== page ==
'I used a pretty heavy bat and I was sometimes encouraged to move to a lighter one. Again, I did try but I never felt comfortable, as my whole bat swing depended on that weight.'
'If you make technical adjustments, such as moving to a lighter bat, to cope with different conditions, there's a risk of making yourself feel uncomfortable and of thinking too much about your technique.'
India's batting legend Sachin Tendulkar explains why he never used a lighter bat despite several injuries during his 24 year-long playing career. In his recently-released autobiography, Playing It My Way, he points out that a lighter bat never worked for him because it affected his timing.
Sachin Tendulkar, who battled several injuries including tennis elbow in 2004, has revealed that he was asked several times to reduce the weight of his bat but did not as he was never convinced about it.
"I used a pretty heavy bat and I was sometimes encouraged to move to a lighter one. Again, I did try but I never felt comfortable, as my whole bat swing depended on that weight. When I was hitting a drive, I needed the weight to generate the power. It was all to do with the timing," he said.
Tendulkar, who has broken nearly all batting records in cricket, also explained how he used to hold the bat.
"To me the bat should be an extension of your arm, and if you've reached the stage where it's become an extension of your arm, why do you need to change? What mattered to me most when I was batting was feeling comfortable.
"As long as I felt comfortable, it didn't matter where I was playing or who I was playing against. If you make technical adjustments, such as moving to a lighter bat, to cope with different conditions, there's a risk of making yourself feel uncomfortable and of thinking too much about your technique."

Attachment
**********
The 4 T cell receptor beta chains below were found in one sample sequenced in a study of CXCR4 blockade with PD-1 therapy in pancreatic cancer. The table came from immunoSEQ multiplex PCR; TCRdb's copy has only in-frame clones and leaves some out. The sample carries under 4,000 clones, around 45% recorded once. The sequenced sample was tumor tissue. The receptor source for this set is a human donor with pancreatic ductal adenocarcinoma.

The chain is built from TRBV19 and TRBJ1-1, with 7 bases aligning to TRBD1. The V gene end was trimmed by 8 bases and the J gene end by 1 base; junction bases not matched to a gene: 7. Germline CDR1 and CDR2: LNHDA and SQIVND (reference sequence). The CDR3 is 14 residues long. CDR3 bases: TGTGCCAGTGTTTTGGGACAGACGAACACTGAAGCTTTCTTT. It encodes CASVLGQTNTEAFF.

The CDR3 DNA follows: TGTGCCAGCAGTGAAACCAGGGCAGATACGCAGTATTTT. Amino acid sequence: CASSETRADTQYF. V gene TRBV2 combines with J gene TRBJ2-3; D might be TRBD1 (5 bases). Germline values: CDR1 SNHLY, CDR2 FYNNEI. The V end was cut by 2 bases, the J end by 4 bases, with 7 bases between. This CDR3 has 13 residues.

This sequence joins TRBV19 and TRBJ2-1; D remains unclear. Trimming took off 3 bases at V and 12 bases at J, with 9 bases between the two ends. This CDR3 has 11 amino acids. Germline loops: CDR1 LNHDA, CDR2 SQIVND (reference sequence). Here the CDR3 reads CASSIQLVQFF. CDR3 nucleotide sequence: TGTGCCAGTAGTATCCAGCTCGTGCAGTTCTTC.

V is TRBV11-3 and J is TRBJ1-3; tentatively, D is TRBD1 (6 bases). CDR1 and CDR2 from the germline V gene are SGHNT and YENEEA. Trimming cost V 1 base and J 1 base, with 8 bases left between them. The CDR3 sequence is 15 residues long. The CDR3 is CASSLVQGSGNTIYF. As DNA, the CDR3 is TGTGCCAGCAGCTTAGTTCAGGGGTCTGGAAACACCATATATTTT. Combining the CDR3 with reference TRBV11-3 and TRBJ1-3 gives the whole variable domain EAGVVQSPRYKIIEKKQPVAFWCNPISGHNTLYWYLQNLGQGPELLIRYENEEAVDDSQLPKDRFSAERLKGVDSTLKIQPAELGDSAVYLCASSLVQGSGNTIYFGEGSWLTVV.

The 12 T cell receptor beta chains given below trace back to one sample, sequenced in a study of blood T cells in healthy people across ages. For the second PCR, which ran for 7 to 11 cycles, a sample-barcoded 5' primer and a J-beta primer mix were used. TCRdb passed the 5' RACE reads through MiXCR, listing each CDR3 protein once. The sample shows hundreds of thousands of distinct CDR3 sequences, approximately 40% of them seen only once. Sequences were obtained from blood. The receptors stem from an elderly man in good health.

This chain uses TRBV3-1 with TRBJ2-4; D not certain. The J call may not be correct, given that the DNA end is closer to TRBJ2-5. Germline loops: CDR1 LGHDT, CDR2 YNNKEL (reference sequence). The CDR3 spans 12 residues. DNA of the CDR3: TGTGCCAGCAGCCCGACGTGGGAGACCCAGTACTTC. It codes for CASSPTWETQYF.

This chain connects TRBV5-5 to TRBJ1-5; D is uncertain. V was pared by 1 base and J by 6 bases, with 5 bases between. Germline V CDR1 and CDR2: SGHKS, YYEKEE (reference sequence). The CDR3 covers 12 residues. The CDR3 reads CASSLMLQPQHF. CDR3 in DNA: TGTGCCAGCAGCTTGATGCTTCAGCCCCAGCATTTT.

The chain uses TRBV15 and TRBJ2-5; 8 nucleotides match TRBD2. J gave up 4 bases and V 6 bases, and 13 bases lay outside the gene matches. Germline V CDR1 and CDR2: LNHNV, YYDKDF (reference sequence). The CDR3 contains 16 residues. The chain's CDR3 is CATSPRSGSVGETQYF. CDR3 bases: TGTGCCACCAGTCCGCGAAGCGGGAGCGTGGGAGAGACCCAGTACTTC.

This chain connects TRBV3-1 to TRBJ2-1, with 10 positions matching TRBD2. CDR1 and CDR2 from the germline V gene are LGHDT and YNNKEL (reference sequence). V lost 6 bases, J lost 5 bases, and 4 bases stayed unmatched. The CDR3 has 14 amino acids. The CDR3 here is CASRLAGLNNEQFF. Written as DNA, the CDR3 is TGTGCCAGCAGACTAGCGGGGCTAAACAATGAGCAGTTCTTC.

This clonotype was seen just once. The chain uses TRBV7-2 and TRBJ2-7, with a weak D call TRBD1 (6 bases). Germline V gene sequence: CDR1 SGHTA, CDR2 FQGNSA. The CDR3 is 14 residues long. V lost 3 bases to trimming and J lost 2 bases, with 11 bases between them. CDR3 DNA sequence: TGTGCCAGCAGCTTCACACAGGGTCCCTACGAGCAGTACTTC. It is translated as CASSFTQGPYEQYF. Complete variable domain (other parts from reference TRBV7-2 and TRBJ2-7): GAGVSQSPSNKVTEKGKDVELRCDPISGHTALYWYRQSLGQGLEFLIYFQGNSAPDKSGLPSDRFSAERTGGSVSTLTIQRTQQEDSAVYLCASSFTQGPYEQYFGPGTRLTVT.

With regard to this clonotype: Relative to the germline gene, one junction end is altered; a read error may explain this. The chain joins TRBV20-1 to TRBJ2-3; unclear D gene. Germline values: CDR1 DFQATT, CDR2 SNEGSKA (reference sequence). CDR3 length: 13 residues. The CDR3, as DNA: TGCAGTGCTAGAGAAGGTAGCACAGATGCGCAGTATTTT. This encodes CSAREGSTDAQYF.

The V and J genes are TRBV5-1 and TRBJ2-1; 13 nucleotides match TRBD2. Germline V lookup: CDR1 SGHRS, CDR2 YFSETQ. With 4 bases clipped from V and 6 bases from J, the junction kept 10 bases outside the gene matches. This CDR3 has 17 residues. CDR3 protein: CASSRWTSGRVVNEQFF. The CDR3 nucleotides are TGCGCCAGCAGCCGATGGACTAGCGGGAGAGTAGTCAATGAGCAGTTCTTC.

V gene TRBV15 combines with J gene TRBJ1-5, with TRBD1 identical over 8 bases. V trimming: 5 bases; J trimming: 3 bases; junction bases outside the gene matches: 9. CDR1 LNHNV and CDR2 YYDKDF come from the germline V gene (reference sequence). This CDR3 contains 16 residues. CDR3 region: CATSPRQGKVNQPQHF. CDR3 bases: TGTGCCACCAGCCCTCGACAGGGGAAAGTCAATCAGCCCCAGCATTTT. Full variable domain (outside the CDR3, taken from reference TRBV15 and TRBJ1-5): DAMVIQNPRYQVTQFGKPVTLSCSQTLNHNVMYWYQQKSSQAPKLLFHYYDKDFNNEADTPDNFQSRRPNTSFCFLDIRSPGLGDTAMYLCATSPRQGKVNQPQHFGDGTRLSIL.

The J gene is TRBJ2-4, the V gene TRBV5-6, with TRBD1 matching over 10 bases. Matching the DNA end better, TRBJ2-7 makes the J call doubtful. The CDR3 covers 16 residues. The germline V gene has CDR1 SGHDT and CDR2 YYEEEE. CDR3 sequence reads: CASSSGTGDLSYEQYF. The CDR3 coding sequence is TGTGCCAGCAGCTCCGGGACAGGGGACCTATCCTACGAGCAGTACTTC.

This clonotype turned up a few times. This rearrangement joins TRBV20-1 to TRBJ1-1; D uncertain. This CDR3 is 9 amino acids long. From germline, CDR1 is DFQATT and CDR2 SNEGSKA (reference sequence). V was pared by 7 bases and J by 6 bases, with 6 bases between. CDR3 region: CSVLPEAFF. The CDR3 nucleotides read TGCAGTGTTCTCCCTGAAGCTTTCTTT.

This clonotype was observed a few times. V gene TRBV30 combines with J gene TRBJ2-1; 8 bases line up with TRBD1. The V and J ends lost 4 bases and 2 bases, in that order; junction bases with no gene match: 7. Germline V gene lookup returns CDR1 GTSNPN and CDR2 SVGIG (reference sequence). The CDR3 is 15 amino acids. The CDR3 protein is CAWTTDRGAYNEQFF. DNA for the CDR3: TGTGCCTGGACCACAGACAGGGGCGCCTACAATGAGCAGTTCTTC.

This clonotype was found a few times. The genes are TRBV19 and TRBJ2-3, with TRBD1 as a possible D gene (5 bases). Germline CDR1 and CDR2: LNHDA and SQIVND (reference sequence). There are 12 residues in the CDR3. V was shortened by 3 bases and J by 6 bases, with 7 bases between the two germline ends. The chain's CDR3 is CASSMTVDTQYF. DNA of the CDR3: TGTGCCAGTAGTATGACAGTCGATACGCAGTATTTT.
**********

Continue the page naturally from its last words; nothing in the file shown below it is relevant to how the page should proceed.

Tendulkar also advised youngsters against too much experimentation, saying the "bat should be an extension of your arm" and there is no need for a change in technique if "you have reached that stage".
He pointed out that as far as his own grip was concerned it was very low on the handle, something he was used to since he was a kid.
"People have often commented on my own grip, which is very low down on the handle. It all goes back to when I started playing cricket when I was eleven with my brother Ajit, who is ten years older. As I didn't have a bat of my own, I had to use Ajit's full-size bat and the only way I could cope with the weight at that age was to hold the bat right at the bottom of the handle," Tendulkar said.
"Some coaches suggested changing my grip, and I did experiment, but it never felt right. I had got used to feeling the end of the handle pressing against the inside of my forearm and if I gripped the bat further up I didn't have that, and batting just didn't feel natural.
"That's not to say that my technique didn't change at all, though. Throughout my career, I was always looking to improve and constantly tried new things to cope with different situations. My backlift changed significantly over the years, for example," he explains.
Tendulkar said it is important to try and read the bowler's mind rather than thinking too much about "your own batting".
"I've always felt that I've batted best when my mind has been at the bowler's end of the pitch, not at my end. In fact, for both batsmen and bowlers, I've always believed that cricket is played best when your mind is at the opposite end and that problems occur when your mind is stuck at your own end.
"For example, if a bowler is thinking too much about bowling no-balls, he's not going to be able to bowl what he wants to bowl. Instead, his mind should be at the batsman's end, focusing on where he's going to pitch the ball, which way he's going to swing it and so on.
"As a batsman, if I'm not consciously worrying about my footwork or my backlift or my wrist-work, then I know that I'm in the right space, because my mind needs to be at the opposite end, figuring out what the bowler is trying to do. There's no time to think about both ends at the same time," he says.